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How UNSW’s Fire-Retardant Paint Could Protect All Houses From Flames!

The University of New South Wales discovery has been billed as a "breakthrough" for fire resilience in the face of climate change!


Mon 18 Dec 23

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As Australia battles one of its worst fire seasons in decades, engineers from the University of New South Wales have developed a new fire-retardent paint, the first to pass BAL-40, Australia’s second-highest Bushfire Attack Level.

The new paint, which has “a secret recipe”, has been described by Professor Guan Yeoh as a “breakthrough,” “which means it can protect all houses.”

The hope is that it could spark “the development of what people think of using common things like paint, or even other devices, whatever, to increase the fire resilience.”

According to Professor Yeoh, the Director of the ARC Training Centre for Fire Retardant Materials and Safety Technologies, “If you apply the paint, which is an undercoat, onto the house, it will transform itself to a very thick, carbon or char layer that actually protects the substrate and deflecting the heat away from the bushfires.”

Breaking down the BAL Rating System – footage courtesy of @UndercoverArchitect.

After application, the undercoat meets the requirements of BAL-40, as outlined in the AS 3959-2018, the standard for constructing buildings in bushfire-prone areas.

“AS 3959-2018 is a guide used to design dwellings that minimise risk for different levels of bushfire vulnerability,” according to Boris Iskra, the National Standards Manager for Forest and Wood Products Australia, who, in September, presented a webinar on BAL ratings with the Wood Central publisher.

Professor Yeoh said the new paint is just like the standard undercoat you will use for many current paints. “But it’s just that it has some secret ingredients that grow the layer.”

“I can’t reveal my secret ingredients to you,” he said before adding that the new formula was like Colonel Sanders’, with researchers “protecting the KFC (like) recipe.”

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Professor Guan Yeoh, Director of the ARC Training Centre for Fire Retardant Materials and Safety Technologies at the University of New South Wales with his “breakthrough” fire coating product. Photo Credit: University of New South Wales.

According to Professor Yeoh, fire reaches “about 1000 °C to 1200 °C” during fire inundation; however, with the help of the protective layer offered by the fire-retardant paint, “that can decrease the temperature from 1000 degrees C to roughly around 25 to 30 °C at the substrate surface.”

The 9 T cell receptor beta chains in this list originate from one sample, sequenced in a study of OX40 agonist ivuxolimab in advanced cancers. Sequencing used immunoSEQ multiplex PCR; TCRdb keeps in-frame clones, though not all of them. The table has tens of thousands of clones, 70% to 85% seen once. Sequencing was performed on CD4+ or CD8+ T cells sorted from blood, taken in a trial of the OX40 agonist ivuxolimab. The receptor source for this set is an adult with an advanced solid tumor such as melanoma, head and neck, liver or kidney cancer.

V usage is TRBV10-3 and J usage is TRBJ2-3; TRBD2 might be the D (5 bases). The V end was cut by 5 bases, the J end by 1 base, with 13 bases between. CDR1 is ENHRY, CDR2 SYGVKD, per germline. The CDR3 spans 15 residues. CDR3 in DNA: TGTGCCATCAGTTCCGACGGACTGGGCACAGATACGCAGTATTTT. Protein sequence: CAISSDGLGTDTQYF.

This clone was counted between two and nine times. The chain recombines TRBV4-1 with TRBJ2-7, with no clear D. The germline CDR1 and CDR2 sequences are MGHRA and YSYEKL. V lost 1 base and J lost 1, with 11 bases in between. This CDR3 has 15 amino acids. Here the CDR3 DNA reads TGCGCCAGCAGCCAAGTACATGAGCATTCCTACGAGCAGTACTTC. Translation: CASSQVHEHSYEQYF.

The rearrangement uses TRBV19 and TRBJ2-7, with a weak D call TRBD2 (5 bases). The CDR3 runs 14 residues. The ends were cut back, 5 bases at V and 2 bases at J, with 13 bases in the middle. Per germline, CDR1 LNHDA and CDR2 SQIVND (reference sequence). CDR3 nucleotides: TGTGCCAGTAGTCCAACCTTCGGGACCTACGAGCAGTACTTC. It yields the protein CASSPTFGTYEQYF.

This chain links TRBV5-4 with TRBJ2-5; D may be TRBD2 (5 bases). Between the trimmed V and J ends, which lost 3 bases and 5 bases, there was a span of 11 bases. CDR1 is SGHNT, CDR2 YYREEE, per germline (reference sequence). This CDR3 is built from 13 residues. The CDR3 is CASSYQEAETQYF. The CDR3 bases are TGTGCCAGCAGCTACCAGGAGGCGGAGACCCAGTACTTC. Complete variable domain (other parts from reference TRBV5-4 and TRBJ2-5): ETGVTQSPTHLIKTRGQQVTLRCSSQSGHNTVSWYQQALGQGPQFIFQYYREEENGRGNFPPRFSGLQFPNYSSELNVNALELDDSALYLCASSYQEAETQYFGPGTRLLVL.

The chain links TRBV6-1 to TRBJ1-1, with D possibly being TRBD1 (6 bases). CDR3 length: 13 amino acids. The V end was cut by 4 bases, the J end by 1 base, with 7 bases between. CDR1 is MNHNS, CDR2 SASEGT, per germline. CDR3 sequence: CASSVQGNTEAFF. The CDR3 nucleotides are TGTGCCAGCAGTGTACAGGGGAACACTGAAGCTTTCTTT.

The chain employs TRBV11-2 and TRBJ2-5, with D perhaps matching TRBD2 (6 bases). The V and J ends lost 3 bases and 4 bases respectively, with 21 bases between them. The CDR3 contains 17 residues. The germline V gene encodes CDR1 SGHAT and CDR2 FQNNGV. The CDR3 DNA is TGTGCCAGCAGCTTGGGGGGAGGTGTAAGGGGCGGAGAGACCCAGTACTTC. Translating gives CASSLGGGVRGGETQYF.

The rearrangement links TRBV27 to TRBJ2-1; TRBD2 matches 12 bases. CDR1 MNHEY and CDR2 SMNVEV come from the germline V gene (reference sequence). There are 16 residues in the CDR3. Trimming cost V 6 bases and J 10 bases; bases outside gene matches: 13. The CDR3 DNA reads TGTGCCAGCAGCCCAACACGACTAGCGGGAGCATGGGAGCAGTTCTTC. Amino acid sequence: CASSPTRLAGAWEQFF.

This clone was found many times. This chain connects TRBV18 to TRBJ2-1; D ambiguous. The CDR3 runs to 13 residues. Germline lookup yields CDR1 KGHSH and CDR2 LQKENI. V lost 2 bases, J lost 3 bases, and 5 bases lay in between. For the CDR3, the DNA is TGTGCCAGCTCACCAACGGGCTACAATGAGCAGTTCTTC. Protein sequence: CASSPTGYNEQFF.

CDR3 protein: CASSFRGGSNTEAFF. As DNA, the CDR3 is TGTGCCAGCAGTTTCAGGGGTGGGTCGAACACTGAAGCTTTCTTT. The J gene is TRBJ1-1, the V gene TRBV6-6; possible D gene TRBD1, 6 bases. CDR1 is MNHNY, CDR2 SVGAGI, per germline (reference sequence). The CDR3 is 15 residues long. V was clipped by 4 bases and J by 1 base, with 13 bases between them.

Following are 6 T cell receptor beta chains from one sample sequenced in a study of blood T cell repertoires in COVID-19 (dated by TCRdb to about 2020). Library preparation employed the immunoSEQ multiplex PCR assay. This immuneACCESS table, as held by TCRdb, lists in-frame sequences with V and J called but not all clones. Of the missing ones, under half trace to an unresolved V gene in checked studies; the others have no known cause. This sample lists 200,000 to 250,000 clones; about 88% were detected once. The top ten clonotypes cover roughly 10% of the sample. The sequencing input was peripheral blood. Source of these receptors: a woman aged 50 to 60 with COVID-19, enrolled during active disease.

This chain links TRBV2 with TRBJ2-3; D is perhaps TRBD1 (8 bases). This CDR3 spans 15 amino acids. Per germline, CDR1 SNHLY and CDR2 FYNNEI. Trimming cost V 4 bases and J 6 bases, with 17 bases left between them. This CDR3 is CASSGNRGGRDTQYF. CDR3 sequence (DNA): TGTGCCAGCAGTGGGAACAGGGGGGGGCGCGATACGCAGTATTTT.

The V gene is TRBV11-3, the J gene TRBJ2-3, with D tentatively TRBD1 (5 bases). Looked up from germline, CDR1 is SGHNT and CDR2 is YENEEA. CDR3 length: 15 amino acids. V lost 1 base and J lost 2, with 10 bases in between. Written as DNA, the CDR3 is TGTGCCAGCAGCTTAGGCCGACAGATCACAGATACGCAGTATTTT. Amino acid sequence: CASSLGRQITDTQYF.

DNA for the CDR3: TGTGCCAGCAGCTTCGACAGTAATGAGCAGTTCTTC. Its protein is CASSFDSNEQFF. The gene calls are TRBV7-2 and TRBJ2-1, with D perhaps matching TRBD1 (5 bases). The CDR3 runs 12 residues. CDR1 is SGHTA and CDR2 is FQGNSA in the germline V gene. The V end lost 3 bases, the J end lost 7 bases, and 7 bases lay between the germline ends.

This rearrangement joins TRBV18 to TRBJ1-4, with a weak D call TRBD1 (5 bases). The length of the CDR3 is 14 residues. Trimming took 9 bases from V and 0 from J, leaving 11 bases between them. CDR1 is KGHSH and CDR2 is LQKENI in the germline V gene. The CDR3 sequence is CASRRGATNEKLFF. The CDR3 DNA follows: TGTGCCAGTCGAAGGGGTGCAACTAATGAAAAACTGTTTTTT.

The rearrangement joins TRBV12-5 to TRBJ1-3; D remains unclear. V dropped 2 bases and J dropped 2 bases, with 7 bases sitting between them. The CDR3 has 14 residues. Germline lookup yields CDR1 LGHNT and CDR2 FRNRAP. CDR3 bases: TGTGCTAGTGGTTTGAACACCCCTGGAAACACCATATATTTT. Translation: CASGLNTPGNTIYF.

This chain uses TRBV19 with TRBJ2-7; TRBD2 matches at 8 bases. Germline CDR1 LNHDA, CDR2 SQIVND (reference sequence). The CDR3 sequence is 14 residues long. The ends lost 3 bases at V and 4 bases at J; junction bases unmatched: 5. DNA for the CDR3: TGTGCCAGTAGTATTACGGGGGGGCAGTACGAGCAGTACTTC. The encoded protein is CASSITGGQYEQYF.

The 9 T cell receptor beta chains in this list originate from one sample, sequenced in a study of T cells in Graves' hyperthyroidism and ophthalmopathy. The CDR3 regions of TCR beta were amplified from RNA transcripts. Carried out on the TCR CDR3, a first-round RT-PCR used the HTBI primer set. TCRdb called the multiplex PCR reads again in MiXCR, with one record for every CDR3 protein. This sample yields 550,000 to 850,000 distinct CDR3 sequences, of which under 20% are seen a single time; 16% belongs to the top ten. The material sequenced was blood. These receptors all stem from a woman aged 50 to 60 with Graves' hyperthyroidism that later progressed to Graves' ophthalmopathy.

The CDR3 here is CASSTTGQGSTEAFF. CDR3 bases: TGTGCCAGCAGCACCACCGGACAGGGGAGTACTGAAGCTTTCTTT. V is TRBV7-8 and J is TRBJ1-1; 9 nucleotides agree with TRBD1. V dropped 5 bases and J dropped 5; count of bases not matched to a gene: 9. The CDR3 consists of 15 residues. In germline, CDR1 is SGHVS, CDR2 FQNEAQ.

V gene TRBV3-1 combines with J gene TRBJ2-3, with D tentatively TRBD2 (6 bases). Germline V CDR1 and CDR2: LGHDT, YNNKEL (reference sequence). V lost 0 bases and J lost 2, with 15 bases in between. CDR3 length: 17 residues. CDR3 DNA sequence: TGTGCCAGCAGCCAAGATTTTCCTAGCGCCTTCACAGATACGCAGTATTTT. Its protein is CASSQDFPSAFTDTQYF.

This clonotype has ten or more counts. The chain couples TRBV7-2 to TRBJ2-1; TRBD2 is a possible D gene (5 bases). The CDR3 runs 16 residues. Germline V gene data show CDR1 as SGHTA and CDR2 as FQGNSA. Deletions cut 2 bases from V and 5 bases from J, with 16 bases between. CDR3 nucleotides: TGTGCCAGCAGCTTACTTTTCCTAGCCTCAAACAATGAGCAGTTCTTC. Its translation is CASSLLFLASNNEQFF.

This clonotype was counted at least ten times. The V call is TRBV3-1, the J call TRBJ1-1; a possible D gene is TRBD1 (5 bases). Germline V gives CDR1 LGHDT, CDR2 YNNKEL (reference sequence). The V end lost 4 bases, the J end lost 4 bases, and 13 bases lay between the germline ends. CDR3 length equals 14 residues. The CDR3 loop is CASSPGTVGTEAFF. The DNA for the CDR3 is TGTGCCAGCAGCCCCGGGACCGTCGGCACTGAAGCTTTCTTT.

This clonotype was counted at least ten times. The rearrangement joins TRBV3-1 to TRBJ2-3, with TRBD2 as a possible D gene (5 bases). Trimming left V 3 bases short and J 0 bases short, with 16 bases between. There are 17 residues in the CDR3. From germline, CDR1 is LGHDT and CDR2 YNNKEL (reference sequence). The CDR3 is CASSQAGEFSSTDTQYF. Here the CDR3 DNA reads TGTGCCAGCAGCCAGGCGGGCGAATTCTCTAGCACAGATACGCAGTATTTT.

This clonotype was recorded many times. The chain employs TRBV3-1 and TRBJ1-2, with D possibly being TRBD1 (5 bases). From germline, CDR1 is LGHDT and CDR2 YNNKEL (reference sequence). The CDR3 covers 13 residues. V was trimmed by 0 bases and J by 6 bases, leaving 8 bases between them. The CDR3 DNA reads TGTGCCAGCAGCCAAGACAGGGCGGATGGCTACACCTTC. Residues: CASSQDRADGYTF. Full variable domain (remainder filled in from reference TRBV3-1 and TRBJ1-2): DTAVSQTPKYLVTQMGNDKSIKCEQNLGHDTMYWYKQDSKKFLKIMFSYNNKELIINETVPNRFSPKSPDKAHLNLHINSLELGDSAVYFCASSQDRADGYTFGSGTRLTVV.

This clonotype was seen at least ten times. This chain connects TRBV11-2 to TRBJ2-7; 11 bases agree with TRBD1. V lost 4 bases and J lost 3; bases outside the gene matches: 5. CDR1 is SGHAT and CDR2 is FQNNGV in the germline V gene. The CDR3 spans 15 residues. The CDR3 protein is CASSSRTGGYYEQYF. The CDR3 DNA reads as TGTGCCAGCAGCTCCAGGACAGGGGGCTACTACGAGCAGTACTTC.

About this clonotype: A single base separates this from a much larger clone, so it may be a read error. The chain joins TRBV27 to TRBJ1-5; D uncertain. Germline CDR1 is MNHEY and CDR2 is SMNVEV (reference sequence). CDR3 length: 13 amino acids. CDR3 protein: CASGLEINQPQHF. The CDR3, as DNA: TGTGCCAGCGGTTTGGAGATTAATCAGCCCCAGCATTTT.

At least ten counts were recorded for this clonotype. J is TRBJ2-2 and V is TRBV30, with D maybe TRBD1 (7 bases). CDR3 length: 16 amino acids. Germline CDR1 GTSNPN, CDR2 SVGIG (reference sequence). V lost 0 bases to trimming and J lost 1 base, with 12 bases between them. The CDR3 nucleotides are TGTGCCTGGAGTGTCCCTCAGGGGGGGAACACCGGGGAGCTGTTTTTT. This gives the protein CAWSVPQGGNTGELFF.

Under heat, the paint grows from very thin to very thick to protect the timber; after fire inundation, some residue remains. “But you can see that the wood has not burnt at all,” Professor Yeoh said before adding that you can “prep the surface again, and then you repaint it.”

In recent months, Wood Central has reported on Australia’s “out of control” fires, which have already seen South East Queensland’s worst fires in over 70 years.

Since Victoria announced the closure of its native forest industry, set to take effect next month, Wood Central has reported that desperate manufacturers are importing low-density timbers, which could breach fire BAL compliance requirements.

More than 24% of Australian window manufacturers on the eastern seaboard use Victorian hardwood species, with the decision to close the resource causing chaos for window manufacturers across the country.

Parts of Australia are battling their worst bushfires in decades – footage courtesy of @9NewsAus.

Concerns over the import surge have led the Australian Glazing and Window Association (AGWA) – the glass, glazing and windows industry’s peak body to warn members against using “fast-grown plantation hardwood plantation” as substitutes for bushfire-prone dwellings.

Under “AS 3959-2018, “all timber used in the manufacture of timber windows for window and door frame assemblies less than 400 mm from the ground or deck to have a density of 650 kg/m3 or greater at a 12% moisture content when used in Bushfire Attack Levels (BALs) BAL−12.5 and BAL−19.”

A Technical Fact Sheet, “Compliance Warning for Timber Window Manufacturers,” published by AGWA in August, warned that “with imported and locally fast-grown plantation hardwood alternatives now being offered, it is essential to ensure that you have appropriate documentation to demonstrate compliance with AS 3959.”

Last month, the Wood Central publisher spoke to Daniel Wright, National Business Development Manager for Australian Sustainable Hardwoods (ASH), the country’s largest hardwood manufacturer.

According to Mr Wright, “ASH ruled out several imported options due to concerns with BAL−12.5 and BAL−19 conformance.”

“We needed a timber that all our customers could get behind, and that’s why we opted for Glacial Oak (otherwise known as American Oak), which meets BAL−12.5 and BAL−19.”

For more information about hardwood timber and its properties, visit the WoodSolutions website.

Author

  • Jason Ross

    Jason Ross, publisher, is a 15-year professional in building and construction, connecting with more than 400 specifiers. A Gottstein Fellowship recipient, he is passionate about growing the market for wood-based information. Jason is Wood Central's in-house emcee and is available for corporate host and MC services.

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